“To be honest I really didn’t see myself playing in the B2 this first season of the B. League. I thought for sure for all I have done in Japan basketball I would be on a B1 club,” he said candidly. “But hey, I am here in B2 and I am definitely motivated to take this club up to B1.
“But what really fuels me each and every day is thinking about the teams in B1 that didn’t make me an offer. I heard a lot of different things this summer from me being an older guy, they wanted to offer (deals to) younger and more athletic players. But I know I got what a lot of players lack and that’s a whole lot of heart and determination to win, and you can’t teach that and I know it.”
Jets talk: Chiba’s 13-game win streak — with the latest victory a 90-65 shellacking of the Toyama Grouses on Sunday — has caught the attention of hoop fans and media from Hokkaido to Okinawa.
On Sunday, Chiba players spoke with joy about the transformation of the team that has accompanied the streak.
We feel like a completely different team since early October,” center Hilton Armstrong said. “We got a couple wins going and after we got about four in a row, five in a row, we started feeling a little bit more confident for the games and even going into practice you could tell the vibe of the team is different when we step onto the floor.
“We’re having a lot more fun. When you win, everything is a lot more fun. So we’re just going out there and giving it our all and just smiling and having a lot of fun out there.”
Sharpshooter Kosuke Ishii, Sunday’s top offensive performer with an electrifying 26-point effort including seven 3-pointers, clearly enjoyed the spotlight during his post-game interview session with reporters who peppered him with questions about his shooting mechanics and outside shooting ability.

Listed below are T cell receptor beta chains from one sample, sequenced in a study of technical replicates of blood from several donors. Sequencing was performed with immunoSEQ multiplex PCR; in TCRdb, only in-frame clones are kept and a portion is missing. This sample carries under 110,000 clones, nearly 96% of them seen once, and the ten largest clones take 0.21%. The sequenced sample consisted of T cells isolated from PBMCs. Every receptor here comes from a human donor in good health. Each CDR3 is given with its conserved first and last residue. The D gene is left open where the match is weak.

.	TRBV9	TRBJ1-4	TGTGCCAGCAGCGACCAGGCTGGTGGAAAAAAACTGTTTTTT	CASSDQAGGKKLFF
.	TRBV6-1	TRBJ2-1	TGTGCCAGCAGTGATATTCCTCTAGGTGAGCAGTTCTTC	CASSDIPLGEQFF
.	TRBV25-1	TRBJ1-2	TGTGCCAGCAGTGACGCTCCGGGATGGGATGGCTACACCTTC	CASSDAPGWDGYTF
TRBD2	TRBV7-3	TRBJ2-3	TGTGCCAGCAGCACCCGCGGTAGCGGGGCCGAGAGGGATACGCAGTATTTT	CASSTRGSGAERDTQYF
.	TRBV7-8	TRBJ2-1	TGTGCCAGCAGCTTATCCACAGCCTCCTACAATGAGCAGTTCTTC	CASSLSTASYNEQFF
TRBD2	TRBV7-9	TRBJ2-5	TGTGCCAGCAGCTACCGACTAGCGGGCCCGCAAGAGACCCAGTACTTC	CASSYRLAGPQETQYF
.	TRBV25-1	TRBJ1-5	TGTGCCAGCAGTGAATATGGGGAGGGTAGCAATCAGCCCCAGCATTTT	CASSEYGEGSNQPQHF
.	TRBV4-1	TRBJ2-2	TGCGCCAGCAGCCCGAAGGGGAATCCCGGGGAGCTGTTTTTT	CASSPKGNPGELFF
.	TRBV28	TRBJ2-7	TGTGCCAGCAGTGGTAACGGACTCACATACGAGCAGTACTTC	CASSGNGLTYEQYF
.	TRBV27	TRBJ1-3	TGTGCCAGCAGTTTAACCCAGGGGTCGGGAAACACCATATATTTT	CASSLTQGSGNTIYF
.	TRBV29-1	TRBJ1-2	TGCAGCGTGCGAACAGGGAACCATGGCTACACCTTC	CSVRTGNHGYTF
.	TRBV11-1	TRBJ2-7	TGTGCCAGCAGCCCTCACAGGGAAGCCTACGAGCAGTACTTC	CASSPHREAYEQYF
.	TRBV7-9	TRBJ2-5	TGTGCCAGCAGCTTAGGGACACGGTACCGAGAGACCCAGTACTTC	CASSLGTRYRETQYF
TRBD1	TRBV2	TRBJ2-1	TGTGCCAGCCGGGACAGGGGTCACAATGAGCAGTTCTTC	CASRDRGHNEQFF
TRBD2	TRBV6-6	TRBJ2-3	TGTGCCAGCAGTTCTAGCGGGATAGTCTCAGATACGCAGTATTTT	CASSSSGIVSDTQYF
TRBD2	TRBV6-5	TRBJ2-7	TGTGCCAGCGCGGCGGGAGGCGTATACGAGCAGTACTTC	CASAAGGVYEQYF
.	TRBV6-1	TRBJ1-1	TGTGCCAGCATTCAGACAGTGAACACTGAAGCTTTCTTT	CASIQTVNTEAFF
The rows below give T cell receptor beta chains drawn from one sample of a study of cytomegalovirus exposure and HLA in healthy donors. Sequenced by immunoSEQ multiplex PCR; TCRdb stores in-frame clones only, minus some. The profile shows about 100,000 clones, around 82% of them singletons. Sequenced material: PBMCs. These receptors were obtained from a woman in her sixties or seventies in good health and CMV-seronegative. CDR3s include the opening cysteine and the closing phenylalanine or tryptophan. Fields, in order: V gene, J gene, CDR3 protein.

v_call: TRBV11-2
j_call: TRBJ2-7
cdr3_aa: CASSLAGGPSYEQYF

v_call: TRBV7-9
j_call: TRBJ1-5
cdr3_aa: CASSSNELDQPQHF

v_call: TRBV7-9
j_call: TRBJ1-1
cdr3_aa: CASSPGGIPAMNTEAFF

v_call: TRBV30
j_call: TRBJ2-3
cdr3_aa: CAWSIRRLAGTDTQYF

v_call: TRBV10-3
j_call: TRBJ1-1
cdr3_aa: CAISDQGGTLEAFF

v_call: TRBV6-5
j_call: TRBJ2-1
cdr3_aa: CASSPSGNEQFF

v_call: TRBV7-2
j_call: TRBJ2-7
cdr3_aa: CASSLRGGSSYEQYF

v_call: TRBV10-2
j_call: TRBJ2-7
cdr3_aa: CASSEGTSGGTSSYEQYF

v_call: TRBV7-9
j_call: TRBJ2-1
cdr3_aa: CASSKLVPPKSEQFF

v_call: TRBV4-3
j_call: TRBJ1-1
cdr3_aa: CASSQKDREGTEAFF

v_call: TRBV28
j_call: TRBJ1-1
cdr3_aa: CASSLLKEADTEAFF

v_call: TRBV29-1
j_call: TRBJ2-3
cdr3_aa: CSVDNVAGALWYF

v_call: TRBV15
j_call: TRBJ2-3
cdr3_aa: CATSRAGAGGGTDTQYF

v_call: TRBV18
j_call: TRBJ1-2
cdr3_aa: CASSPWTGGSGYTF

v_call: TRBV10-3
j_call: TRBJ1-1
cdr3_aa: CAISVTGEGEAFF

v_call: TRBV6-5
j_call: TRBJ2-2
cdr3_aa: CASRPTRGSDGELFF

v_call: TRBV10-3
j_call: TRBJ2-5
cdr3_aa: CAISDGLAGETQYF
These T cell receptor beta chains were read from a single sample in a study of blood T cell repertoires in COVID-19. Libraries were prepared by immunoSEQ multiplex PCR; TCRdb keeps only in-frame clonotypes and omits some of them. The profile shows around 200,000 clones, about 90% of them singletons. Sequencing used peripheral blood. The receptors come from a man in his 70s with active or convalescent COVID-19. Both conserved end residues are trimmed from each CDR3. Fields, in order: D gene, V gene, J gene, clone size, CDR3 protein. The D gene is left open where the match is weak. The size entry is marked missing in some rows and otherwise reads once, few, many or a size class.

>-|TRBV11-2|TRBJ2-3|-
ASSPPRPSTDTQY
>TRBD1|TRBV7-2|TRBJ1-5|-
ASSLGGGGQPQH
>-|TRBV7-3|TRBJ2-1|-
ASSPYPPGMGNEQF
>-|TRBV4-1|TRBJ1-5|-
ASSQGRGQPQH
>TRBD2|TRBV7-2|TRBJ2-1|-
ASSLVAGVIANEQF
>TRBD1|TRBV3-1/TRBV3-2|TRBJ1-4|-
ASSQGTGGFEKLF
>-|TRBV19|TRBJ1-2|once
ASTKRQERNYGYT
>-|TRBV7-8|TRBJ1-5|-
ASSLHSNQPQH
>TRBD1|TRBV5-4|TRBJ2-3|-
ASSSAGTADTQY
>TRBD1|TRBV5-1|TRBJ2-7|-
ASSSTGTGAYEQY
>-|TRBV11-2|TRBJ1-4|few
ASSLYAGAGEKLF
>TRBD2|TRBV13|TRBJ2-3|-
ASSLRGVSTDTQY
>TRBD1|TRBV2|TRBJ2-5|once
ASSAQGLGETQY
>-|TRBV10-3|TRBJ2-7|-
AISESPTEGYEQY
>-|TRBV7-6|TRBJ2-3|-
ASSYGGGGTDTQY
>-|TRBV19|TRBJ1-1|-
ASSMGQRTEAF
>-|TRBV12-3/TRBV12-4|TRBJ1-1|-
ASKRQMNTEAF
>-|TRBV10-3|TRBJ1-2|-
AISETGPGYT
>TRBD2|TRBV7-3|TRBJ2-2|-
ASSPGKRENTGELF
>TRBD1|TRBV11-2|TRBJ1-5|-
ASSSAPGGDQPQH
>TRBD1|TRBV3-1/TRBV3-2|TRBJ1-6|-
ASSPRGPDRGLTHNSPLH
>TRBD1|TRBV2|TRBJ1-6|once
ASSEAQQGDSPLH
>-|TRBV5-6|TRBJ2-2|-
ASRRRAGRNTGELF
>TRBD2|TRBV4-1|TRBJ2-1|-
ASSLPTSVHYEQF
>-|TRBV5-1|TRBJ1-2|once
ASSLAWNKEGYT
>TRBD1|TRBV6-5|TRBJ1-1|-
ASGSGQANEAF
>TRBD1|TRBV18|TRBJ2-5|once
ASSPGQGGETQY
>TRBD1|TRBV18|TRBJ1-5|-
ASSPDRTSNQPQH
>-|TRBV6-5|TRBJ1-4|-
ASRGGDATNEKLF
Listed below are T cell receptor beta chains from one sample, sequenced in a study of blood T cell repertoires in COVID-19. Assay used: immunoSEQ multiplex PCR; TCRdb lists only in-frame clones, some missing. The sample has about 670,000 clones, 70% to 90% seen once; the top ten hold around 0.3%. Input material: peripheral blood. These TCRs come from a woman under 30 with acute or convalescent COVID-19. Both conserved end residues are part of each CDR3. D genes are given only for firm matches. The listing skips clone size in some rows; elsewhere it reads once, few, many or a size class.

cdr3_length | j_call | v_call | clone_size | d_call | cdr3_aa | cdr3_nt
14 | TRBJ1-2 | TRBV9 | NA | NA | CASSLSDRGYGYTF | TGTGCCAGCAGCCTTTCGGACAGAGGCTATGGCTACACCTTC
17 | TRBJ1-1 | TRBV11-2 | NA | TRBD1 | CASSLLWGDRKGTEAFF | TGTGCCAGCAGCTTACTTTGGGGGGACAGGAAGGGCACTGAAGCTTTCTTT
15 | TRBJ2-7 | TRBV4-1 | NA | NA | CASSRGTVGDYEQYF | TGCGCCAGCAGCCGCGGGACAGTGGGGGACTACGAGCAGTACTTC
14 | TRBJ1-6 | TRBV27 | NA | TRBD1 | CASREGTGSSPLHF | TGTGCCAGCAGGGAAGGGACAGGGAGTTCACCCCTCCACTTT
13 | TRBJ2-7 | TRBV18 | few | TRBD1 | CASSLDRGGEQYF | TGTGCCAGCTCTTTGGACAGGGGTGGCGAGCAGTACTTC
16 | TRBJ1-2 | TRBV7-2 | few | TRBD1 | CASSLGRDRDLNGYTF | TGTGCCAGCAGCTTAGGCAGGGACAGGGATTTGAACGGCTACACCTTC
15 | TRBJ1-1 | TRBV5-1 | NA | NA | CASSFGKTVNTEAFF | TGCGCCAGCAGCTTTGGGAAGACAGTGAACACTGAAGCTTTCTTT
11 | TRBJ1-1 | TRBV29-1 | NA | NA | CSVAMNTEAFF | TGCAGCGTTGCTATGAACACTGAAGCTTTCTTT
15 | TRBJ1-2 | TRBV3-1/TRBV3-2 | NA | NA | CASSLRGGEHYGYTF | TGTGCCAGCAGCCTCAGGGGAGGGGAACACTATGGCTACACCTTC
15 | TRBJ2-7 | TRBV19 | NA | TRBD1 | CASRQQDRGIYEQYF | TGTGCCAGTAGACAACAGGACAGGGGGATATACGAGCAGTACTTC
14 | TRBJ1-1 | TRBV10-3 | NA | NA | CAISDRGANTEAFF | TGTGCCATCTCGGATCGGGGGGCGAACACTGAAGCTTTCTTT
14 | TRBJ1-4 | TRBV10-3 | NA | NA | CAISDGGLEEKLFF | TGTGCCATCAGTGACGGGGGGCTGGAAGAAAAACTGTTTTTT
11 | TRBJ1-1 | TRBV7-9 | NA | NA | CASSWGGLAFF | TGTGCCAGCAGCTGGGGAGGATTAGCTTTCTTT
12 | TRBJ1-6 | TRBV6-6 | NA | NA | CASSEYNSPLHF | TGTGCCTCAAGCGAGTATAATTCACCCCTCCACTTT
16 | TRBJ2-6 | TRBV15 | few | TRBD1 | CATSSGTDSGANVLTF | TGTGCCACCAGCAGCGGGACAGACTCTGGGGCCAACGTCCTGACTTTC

Ishii, a rising star, described the team’s current run as a “happy, good feeling.”
He was equally positive in expressing his view about the lively, sold-out crowd of 5,217 spectators on Sunday at Funabashi Arena, calling it a “good atmosphere.”
What’s been the key to the Jets’ success?
Ishii said the key is to “keep positive” and focus on “one game at a time.”
On Monday, Michael Parker, a do-it-all veteran forward, summed up Jets coach Atsushi Ono’s impact in an interview with The Japan Times.
“I think that he is a player’s coach,” Parker said. “He was a player only a short time ago and brings that to his coaching style. He has a laid-back leadership style which has allowed our Japanese players to thrive. He is always open to listen to opinions of the players.”
Ono, 39, wrapped up his playing career in 2010 with the now-defunct Panasonic Trians. He worked as a Panasonic assistant for two seasons, and spent 2014-16 with the Hiroshima Dragonflies in the same capacity.
“I also think that his coaching staff (including American Calvin Oldham and Yoshinori Kaneta) is strong and the fact that he listens so well makes him a better head coach,” Parker said.
“All three of our coaches have different experiences and outlooks on situations and he does a great job putting it all together.”
With Ono, in his first season at the helm, quickly putting his stamp on the team, the Jets (18-7) have established an identity as a high-scoring squad on offense and a tenacious defensive club .
“We have a little bit of everything and everyone does their job very well,” said Armstrong, a UConn alum and former NBA player, analyzing the team’s roster makeup. “If we can keep this going and play with the right intensity and play with the right focus, I think that we can make some serious noise in this league this year.”
Quotable: “He’s an amazing shooter. He’s one of the best shooters in this league . . . and I’m very grateful that he’s on our team.” — Armstrong on Ishii.
Upcoming games: The first-division schedule for the weekend tips off on Friday with four series openers: Sendai vs. Nagoya, Shibuya vs. Shiga, Niigata vs. Chiba and Kawasaki vs. Tokyo. On Saturday, the openers are Kyoto vs. Hokkaido, Tochigi vs. Yokohama, Toyama vs. Mikawa, San-en vs. Osaka and Ryukyu vs. Akita.